From the female perspective, meanwhile, the brooding hero’s allure is also clear. Similar to how men might appreciate the character for his powerful presence, women are arguably also drawn to power – and find the prospect of the influence they hold over such heroes to be highly appealing. Attractive women often become the greatest treasure and greatest weakness of the moody male lead: he will go to great lengths to adhere to his love interest’s moral code, and to prove his worth before her. She therefore wields power over him.

What’s more, part of what makes the female love interest special is that she is the first and only girl – excepting some wistful, long-haired, sad-eyed beauty in a tragic backstory – to capture the hero’s heart. This renders the brooding man even more appealing, for his love for this girl is exceptional, and thus perceived as having more value. A nicer, more balanced male character would probably be nice to everybody; the brooding hero, however, in typical ‘bad boy’ style, is nice to that one girl alone, because he can recognise that she is ‘different’ and special’. Such a tie between characters flatters and appeals to female readers, generally positioned by authors to relate to – and inhabit – the character of the female love interest. Little wonder brooding heroes can be such fun to read about if the very basis for their motivations is the worship of some beautiful girl, who in turn worships them.

…Don’t walk off hand-in-hand into the melancholic twilight just yet though.

When Norms Turn Nauseating

Fiction reinforces cultural norms. In light of this, authors must consider what impact inclusion of brooding heroes in stories can have on readers’ attitudes.

For men, mysterious tortured heroes can create unattainable and unhealthy real-life goals: not measuring up to the allure of the brooding hero could inspire misplaced feelings of inadequacy. The behavioural model perpetuated by such heroes is also inaccurate in its representation of functioning relationships – in reality, self-absorption is rarely tolerated, and the attention of attractive females is not a right. Indeed, brooding heroes such as the aforementioned Heathcliff arguably exemplify toxic masculinity: namely, the pressure on men to be sexually aggressive and emotionally distant, particularly when interacting with women. Such concepts of masculinity are detrimental to everybody.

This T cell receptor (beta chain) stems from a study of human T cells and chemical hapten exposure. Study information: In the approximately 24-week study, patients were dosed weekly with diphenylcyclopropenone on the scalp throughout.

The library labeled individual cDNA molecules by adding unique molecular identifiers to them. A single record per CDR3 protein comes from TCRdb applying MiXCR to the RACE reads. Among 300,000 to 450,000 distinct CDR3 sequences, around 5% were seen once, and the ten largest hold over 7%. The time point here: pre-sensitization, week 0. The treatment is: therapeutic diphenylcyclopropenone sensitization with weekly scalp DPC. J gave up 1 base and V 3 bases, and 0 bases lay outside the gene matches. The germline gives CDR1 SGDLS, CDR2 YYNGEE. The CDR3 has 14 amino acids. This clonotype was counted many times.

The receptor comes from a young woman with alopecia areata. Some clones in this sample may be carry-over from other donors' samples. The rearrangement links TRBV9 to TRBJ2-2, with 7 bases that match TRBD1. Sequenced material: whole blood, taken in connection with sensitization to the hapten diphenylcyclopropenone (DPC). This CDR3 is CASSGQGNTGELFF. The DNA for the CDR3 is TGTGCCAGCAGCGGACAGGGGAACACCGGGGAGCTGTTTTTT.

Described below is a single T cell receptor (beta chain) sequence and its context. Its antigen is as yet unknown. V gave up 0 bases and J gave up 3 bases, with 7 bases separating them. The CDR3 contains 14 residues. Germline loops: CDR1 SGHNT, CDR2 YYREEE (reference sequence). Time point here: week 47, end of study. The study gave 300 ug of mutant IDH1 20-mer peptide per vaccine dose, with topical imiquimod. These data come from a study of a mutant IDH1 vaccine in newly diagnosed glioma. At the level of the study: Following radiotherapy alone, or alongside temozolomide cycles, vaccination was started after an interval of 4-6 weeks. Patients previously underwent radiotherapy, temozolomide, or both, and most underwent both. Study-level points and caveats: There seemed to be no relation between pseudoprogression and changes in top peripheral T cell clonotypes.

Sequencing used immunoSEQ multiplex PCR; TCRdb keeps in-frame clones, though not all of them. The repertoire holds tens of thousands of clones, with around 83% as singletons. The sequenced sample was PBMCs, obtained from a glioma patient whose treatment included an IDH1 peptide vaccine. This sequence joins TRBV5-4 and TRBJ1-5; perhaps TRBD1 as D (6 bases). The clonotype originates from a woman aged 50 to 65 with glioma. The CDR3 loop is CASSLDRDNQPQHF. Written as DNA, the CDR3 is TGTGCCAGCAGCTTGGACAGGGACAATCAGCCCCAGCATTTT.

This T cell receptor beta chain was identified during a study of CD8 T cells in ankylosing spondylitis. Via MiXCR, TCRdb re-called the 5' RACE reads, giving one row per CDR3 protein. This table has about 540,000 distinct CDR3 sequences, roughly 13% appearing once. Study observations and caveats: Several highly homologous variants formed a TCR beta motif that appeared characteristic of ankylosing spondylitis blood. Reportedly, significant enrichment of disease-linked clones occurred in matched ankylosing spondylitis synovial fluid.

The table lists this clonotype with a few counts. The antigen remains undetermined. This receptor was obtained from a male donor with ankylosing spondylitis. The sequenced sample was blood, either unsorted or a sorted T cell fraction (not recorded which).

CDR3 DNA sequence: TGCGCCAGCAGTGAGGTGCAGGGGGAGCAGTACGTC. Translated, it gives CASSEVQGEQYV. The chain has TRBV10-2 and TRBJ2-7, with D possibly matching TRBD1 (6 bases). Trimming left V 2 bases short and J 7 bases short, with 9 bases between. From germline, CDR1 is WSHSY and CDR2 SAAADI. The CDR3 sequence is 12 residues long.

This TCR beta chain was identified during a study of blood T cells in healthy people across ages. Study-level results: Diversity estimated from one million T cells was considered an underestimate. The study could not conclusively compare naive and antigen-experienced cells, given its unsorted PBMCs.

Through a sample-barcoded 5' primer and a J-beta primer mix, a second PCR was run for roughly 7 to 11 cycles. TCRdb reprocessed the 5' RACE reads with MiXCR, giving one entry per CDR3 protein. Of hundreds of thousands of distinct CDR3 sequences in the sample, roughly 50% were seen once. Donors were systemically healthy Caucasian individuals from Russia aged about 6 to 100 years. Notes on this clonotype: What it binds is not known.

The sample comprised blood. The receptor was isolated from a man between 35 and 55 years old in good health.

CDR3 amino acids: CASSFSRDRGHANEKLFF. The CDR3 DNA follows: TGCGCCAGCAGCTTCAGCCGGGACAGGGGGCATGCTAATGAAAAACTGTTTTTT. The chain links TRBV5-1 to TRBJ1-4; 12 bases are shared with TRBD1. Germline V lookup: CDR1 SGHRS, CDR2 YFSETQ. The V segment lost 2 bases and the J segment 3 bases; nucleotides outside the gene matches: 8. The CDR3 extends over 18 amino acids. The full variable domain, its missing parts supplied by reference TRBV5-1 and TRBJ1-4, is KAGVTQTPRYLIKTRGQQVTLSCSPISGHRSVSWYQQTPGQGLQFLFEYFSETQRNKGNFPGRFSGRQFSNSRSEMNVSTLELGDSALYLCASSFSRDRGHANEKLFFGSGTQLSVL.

Female audiences, meanwhile, also risk being negatively influenced by the relationships about which they read. Stories of uncommunicative men who just need to be understood by the right woman can encourage real-life women to tolerate all sorts of emotional abuse and manipulation at the hands of male partners, through a misplaced desire to ‘fix’ them. The truth, however, is that brooding and wrathful men in reality are rarely hiding hearts of gold. If they’re repeatedly being rude and horrible, they’re probably just nasty people. Yet the perpetuation of the fantasy of brooding men in stories can impact what women see as acceptable in relationships.

Ultimately, stories have power, and authors must be conscious of this when writing. Why might you have created a brooding hero? And what are the power dynamics of his relationships?

What subliminal stories are speaking through your words?


Rosalind Moran is an Australian writer and student who has spent much of the past year learning Mandarin in Taiwan. Her non-fiction has been published on various websites and online journals, and her creative work has been included in several print anthologies, including the upcoming Kindling III. She enjoys polyglottery and obscure etymological facts. Further details of her publications can be found at